There are countless spells throughout the games of Dungeons and Dragons 5E and Pathfinder 2nd Edition. Magic affects the world in many ways but what happens when a magical effect brings up situations where the laws of physics could cause different things to happen? There are oftentimes that physics questions will be asked by players. One of those questions that comes up often in my games is about lightning bolts. While I am going to use lightning bolts as the spell for this article feel free to use it as a guide in your games for any spells that use electricity.
The main question that comes up is: If a creature is in water does lightning affect it differently than on dry land?
DM: You stand before a great cliff face. It rises hundreds of feet into the air. At the base of the cliff is a small cave. The cave’s entrance is dark and appears to turn to the right blocking your darkvision from seeing deeper within. The wind blows a chill deep within as snowflakes start to fall. The weather is getting colder, the incoming clouds speak of the seasons first snow fall. What do you do?
Goran The Great: I turn to the party, “We should seek shelter for the night in that cave. I would hate to be out in the cold after dark, those clouds look like they are going to bring us a significant snowfall.
The party nods their agreement, and they approach the cave.
DM: As you enter the cave you immediately start hearing dripping water. Entering just the mouth of the cave the wind dies down to a small breeze.
Shriak the Sneak: I stealth and go around the corner. “Everyone stay here let me scout ahead.”
DM: Shirak you move around the corner, and you see a large cavern with the ceiling raising 40 feet above you. Giant stalactites jut down toward a large pool of water 100 feet in diameter. The thing that really catches your attention is the movement in the water. The pool appears to have 20 humanoid froglike creatures swimming around. Judging by the skeletal remains around the outside of the pool these creatures will not take kindly to your presence.
Shirak the Sneak: I go back to the part and tell them what I saw.
Toran the Wizard: I have an idea; I will cast lightning bolt into the pool to fry them all before they even know we are here.
The party agrees to the wizard’s plan of action. But will a lightning bolt do what the wizard wants it to?
Dungeons and Dragons 5E
The text of the lightening bolt spell offers us very little about whether there are any extra effects when it comes to water. You can read the text HERE.
The parts of the spell that interest me the most is that it is five foot wide and that it is capable of damaging anything not held or worn. This tells me that the effect can affect anything within the 100-foot line not just creatures. In older editions of Dungeons and Dragons the spell would reflect off surfaces until the 100-foot line was complete. It was possible that a creature could end up in multiple lines of the spell and must make multiple saves. This is not in 5E so we have to either use rules as written (RAW) and not allow any further special effects or look elsewhere for our ruling.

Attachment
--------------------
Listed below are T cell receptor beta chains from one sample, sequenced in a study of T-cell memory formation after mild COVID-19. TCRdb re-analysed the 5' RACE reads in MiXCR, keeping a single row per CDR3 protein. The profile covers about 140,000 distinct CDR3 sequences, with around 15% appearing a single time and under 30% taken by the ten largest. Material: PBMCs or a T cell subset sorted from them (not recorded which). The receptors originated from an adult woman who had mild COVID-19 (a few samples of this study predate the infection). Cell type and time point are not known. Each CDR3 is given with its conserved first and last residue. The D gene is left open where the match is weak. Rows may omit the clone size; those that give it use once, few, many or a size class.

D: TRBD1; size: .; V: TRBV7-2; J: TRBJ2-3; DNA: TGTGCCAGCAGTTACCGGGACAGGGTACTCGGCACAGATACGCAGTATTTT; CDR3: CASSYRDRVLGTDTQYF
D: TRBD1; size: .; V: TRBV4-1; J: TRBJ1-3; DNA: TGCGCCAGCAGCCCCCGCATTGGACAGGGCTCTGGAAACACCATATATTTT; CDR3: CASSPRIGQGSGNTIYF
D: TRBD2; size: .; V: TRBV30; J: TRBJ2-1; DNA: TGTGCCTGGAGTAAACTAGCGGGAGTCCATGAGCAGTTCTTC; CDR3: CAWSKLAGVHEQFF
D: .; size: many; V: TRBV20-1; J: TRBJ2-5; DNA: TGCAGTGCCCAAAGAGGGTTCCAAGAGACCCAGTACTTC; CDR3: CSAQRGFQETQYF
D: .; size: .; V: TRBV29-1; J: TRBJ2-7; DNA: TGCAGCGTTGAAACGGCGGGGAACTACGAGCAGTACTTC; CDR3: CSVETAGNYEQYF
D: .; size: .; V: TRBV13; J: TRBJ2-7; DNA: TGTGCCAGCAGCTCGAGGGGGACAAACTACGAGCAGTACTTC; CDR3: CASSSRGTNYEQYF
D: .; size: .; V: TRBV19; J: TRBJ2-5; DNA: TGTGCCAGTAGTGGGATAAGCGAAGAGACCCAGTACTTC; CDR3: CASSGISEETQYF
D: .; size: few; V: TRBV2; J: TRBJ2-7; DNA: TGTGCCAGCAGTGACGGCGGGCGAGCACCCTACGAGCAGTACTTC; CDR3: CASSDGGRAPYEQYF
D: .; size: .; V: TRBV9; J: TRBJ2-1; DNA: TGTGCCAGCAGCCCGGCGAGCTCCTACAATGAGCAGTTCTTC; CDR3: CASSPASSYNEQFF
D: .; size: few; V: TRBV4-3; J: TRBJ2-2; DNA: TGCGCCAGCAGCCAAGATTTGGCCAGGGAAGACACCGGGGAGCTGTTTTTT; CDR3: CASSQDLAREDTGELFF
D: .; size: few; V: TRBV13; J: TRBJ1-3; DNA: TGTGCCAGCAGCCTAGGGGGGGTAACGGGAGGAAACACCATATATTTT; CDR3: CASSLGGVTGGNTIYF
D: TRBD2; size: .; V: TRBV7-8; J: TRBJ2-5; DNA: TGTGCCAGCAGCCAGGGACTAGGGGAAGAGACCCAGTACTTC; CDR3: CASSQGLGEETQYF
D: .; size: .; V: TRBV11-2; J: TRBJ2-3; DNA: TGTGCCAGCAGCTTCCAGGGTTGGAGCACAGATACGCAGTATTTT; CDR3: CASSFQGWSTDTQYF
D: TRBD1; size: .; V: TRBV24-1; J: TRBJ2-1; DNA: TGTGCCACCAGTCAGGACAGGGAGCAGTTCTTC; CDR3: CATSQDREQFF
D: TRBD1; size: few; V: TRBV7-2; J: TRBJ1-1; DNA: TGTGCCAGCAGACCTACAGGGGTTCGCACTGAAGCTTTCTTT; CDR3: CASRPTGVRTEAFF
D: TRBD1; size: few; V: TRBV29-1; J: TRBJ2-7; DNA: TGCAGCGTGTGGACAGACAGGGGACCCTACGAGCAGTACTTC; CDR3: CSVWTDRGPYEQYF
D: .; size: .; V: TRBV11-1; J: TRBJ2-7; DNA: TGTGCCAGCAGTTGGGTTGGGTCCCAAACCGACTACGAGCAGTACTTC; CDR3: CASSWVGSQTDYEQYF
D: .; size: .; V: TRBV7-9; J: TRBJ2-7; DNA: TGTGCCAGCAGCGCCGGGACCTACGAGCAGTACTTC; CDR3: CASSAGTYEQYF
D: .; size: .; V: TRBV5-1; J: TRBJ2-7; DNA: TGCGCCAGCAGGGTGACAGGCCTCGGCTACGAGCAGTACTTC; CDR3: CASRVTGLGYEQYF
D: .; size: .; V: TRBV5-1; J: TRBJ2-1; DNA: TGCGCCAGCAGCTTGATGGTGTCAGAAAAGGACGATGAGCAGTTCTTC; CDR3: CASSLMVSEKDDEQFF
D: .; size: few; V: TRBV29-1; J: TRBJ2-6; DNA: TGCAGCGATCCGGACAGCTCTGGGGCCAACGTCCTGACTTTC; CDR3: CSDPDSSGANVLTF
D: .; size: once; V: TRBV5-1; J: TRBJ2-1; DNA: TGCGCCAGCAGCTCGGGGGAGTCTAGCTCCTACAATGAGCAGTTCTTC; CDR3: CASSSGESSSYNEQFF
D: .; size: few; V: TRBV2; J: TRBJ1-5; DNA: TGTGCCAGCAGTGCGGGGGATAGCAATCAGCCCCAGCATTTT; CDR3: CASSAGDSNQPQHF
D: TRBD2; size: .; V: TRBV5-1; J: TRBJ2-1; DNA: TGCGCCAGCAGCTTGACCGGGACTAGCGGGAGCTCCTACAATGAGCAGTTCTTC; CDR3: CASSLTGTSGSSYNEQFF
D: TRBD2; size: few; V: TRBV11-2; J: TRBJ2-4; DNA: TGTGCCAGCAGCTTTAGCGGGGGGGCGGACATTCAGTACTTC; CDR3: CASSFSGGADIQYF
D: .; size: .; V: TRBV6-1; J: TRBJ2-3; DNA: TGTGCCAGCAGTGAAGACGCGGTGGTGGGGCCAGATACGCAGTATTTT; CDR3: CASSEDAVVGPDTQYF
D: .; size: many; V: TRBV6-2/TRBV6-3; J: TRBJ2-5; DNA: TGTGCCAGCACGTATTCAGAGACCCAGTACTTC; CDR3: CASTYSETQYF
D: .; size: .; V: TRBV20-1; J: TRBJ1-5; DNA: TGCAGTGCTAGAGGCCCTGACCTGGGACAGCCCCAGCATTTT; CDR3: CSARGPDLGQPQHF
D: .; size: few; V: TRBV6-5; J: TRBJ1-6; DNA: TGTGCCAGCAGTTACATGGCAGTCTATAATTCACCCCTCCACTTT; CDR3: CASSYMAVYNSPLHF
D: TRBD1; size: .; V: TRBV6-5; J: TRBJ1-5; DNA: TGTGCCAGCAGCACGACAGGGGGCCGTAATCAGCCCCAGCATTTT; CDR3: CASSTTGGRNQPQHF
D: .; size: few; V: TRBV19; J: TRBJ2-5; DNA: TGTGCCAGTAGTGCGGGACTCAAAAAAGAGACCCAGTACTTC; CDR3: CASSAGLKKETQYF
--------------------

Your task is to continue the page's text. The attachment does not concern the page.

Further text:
One of my favorite monsters for underwater combat in 5E is the Giant Electric Eel. It can shock creatures that are close to it (within 5 feet) OR it can damage each creature within 15 feet of it in a body of water. So, if someone was to grab the eel, they would get shocked. If it is underwater it can shock up to 15 feet away anyone around it. I would use this as my inspiration for making a home ruling.
How I would rule for Dungeons and Dragons 5E:
The lightning bolt would affect any creature in the normal 5-foot line but instead of 5 feet I would make it a 15-foot-wide line within the water only. I would allow saves as normal.
Note: Other spells with electricity might hurt something further away but I would never do “more damage” in underwater. Spells like shocking grasp I would give splash damage. While splash damage does not exist in 5E Jeremy Crawford has often defined different effects as splash damage. Such as with Lightning Arrow READ TWEET HERE. I would allow the electricity to damage the creature within 5 feet (friend or foe).
We get less information about Lightning Bolt with Pathfinder 2E. You can read the text of the spell HERE. However, even though the text is brief we can discern 2 things. 1. The lightning starts from your hand and goes 120 feet. The line of effect rules FOUND HERE tells us that creatures within that line 5-foot wide are affected. While the spell does not appear to damage anything else in that line besides creatures, I feel that it should have the same effect as in 5E and damage any non-held or worn items as well. PLEASE NOTE: The Lightning Bolt spell text says it has a range of 120 feet. The line effect says that Lightning Bolt only goes 60 feet. This is something I have been wondering about myself, but I always err on using spell text only when it comes to this.
How I would rule for Pathfinder 2E:
My ruling would not change from 5E. There are hazards listed that use electricity under water such as the one in “Pathfinder 2nd Adventure Path #170 Spoken on the Song Wind” that send electricity through the water and damage everything in that area. However, since the description says that it triggers a burst this uses different rules. You can read that hazard HERE. What it does tell me is that water does influence electricity. So I would rule the same is in 5E and give it a 15 foot line instead of the normal 5 foot line.
My final note:
It is often said across the web that using a fireball like burst from the target would work very well in determining damage from Lightning Bolt. If this is what you decide then that is great. For me, since it is a line that hurts anything in the line, I feel that the entire line of electricity should broaden rather than just at the final target of the spell.
What would you rule? Leave your comments below.